The problem is years in the making. Now, the current generation of officers rising into command-level billets lacks the skills, training, education and experience needed to operate effectively and safely at sea, according to current and former officers interviewed by Navy Times.
      For nearly 30 years, all new surface warfare officers spent their first six months in uniform at the Surface Warfare Officer’s School in Newport, Rhode Island, learning the theory behind driving ships and leading sailors as division officers.

      But that changed in 2003. The Navy decided to eliminate the “SWOS Basic” school and simply send surface fleet officers out to sea to learn on the job. The Navy did that mainly to save money, and the fleet has suffered severely for it, said retired Cmdr. Kurt Lippold.

      The Navy has cut training as a budgetary device and they have done it at the expense of our ability to operate safely at sea,” said Lippold, who commanded the destroyer Cole in 2000 when it was attacked by terrorists in Yemen.

      After 2003, each young officer was issued a set of 21 CD-ROMs for computer-based training — jokingly called “SWOS in a Box” — to take with them to sea and learn. Young officers were required to complete this instructor-less course in between earning their shipboard qualifications, management of their divisions and collateral duties.

      The elimination of SWOS Basic was the death knell of professional SWO culture in the United States Navy,” Hoffman said. “I’m not suggesting that … the entire surface warfare community is completely barren of professionalism. I’m telling you that there are systemic problems, particularly at the department head level, where they are timid, where they lack resolve and they don’t have the sea time we expect.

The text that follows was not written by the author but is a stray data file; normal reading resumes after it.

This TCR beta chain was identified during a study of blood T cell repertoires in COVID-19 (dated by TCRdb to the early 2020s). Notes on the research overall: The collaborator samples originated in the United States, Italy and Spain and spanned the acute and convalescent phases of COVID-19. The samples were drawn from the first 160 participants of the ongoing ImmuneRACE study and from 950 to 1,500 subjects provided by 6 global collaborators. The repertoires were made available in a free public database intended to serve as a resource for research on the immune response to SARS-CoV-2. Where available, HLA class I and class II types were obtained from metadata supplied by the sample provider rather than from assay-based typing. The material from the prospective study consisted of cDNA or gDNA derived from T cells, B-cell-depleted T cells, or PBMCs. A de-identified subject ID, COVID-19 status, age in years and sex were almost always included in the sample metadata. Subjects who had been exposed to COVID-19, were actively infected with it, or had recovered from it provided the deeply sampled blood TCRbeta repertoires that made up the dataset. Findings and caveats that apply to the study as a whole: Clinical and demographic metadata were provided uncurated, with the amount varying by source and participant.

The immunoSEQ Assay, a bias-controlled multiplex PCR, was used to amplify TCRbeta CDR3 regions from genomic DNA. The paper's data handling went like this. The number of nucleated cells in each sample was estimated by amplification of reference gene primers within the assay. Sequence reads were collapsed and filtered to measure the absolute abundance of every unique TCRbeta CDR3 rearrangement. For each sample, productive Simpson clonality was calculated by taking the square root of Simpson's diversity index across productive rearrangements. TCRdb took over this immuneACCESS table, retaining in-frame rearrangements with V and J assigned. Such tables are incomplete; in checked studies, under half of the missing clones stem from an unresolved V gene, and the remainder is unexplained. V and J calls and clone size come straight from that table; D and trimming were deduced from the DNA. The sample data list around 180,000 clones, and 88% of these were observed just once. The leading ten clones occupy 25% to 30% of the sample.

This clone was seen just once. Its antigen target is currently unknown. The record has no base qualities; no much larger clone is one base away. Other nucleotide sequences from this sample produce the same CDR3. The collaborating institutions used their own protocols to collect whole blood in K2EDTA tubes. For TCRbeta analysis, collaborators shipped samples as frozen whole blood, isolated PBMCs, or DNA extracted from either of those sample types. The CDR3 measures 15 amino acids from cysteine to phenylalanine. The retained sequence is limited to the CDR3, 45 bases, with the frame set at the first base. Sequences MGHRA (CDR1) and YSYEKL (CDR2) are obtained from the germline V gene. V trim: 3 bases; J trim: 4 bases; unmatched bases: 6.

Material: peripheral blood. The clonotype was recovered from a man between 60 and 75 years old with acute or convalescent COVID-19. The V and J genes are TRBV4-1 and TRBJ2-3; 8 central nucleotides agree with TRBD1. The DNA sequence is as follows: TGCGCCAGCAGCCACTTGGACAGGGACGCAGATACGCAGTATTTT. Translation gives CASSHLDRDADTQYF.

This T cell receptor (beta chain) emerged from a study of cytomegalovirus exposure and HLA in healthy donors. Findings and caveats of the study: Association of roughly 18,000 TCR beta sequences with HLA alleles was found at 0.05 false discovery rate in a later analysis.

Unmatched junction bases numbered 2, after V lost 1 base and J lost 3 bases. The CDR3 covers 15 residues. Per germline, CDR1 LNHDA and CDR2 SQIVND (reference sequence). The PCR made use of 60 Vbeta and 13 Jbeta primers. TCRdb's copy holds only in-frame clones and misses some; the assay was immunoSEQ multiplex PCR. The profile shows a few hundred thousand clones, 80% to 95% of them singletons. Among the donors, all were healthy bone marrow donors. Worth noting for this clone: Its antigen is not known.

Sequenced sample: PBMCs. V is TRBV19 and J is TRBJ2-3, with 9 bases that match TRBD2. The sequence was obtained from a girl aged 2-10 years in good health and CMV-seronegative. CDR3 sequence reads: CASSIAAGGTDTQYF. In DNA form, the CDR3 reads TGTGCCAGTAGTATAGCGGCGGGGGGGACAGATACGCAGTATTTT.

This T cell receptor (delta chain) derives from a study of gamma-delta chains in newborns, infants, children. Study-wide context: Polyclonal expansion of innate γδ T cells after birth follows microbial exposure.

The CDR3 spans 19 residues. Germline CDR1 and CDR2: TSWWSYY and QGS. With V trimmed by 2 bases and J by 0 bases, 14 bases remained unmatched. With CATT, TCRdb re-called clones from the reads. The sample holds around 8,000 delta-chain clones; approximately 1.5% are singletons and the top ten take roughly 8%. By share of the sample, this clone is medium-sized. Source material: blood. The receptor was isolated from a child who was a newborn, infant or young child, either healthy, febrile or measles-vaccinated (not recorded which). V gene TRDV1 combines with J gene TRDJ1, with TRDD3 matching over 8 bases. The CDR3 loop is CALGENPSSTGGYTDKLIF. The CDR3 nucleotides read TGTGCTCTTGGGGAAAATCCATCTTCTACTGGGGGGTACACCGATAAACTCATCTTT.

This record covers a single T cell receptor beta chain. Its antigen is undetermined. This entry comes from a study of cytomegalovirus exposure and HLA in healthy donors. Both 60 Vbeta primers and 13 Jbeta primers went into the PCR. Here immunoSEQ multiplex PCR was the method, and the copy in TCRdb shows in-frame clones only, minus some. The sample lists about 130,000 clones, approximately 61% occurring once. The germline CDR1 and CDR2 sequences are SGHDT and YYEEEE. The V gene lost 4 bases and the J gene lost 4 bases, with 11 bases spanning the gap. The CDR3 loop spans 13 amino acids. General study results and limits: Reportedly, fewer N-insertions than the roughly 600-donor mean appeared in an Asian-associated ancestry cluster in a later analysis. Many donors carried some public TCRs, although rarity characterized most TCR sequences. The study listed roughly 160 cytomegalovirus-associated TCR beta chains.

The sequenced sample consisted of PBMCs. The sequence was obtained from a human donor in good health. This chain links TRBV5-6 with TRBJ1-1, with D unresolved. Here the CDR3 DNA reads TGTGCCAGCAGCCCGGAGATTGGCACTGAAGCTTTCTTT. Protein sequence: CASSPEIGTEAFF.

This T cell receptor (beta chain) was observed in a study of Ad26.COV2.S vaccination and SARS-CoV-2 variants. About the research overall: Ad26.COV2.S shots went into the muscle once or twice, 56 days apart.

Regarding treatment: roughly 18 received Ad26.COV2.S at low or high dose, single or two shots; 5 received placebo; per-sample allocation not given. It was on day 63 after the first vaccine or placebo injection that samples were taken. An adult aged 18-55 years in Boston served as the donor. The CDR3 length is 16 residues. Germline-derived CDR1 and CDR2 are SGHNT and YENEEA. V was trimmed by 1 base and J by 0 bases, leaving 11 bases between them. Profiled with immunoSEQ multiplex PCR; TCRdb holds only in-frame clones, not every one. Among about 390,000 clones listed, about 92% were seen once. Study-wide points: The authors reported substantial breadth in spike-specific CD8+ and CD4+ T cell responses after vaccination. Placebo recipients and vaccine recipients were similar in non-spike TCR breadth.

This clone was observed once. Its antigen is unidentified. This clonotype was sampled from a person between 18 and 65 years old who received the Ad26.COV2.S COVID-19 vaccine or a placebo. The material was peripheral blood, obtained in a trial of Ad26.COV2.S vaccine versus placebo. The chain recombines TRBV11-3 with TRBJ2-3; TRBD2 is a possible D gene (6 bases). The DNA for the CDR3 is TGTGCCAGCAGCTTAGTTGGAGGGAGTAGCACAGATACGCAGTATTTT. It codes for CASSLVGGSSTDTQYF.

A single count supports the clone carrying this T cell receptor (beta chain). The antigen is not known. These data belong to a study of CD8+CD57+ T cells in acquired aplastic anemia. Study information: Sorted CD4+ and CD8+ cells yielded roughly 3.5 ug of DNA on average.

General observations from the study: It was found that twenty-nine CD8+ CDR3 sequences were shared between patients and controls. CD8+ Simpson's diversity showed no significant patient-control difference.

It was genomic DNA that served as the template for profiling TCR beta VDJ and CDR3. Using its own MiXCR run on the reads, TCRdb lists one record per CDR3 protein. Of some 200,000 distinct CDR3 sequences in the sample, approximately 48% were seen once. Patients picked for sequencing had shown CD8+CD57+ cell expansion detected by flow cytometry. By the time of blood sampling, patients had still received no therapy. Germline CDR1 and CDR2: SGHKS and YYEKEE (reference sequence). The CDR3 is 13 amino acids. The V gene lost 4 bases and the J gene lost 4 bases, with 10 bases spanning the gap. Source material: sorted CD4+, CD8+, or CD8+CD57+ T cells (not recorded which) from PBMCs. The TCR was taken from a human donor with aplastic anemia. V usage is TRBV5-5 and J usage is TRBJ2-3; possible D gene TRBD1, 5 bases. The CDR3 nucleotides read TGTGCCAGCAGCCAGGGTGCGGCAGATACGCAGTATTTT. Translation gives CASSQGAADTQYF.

• The chickens come home to roost’ - the meaning and origin of this phrase

      The notion of bad deeds, specifically curses, coming back to haunt their originator is long established in the English language and was expressed in print as early as 1390, when Geoffrey Chaucer used it in The Parson’s Tale:

      And ofte tyme swich cursynge wrongfully retorneth agayn to hym that curseth, as a bryd that retorneth agayn to his owene nest.

      The allusion that was usually made was to a bird returning to its nest at nightfall, which would have been a familiar one to a medieval audience. Other allusions to unwelcome returns were also made, as in the Elizabethan play The lamentable and true tragedie of Arden of Feversham, 1592:

      For curses are like arrowes shot upright, Which falling down light on the suters [shooter’s] head.

      Chickens didn’t enter the scene until the 19th century when a fuller version of the phrase was used as a motto on the title page of Robert Southey’s poem The Curse of Kehama, 1810:

      Curses are like young chicken: they always come home to roost.

      This extended version is still in use, notably in the USA.

      The notion of the evil that men create returns to their own door also exists in other cultures. Buddhists are familiar with the idea that one is punished by one’s bad deeds, not because of them. Samuel Taylor Coleridge revived the imagery of a bird returning to punish a bad deed in The Rime of the Ancient Mariner, 1798. In the poem the eponymous mariner kills an albatross, which was regarded as an omen of good luck, and is punished by his shipmates by having the bird hung around his neck:

      Ah! well a-day! what evil looks
      Had I from old and young!
      Instead of the cross, the Albatross
      About my neck was hung.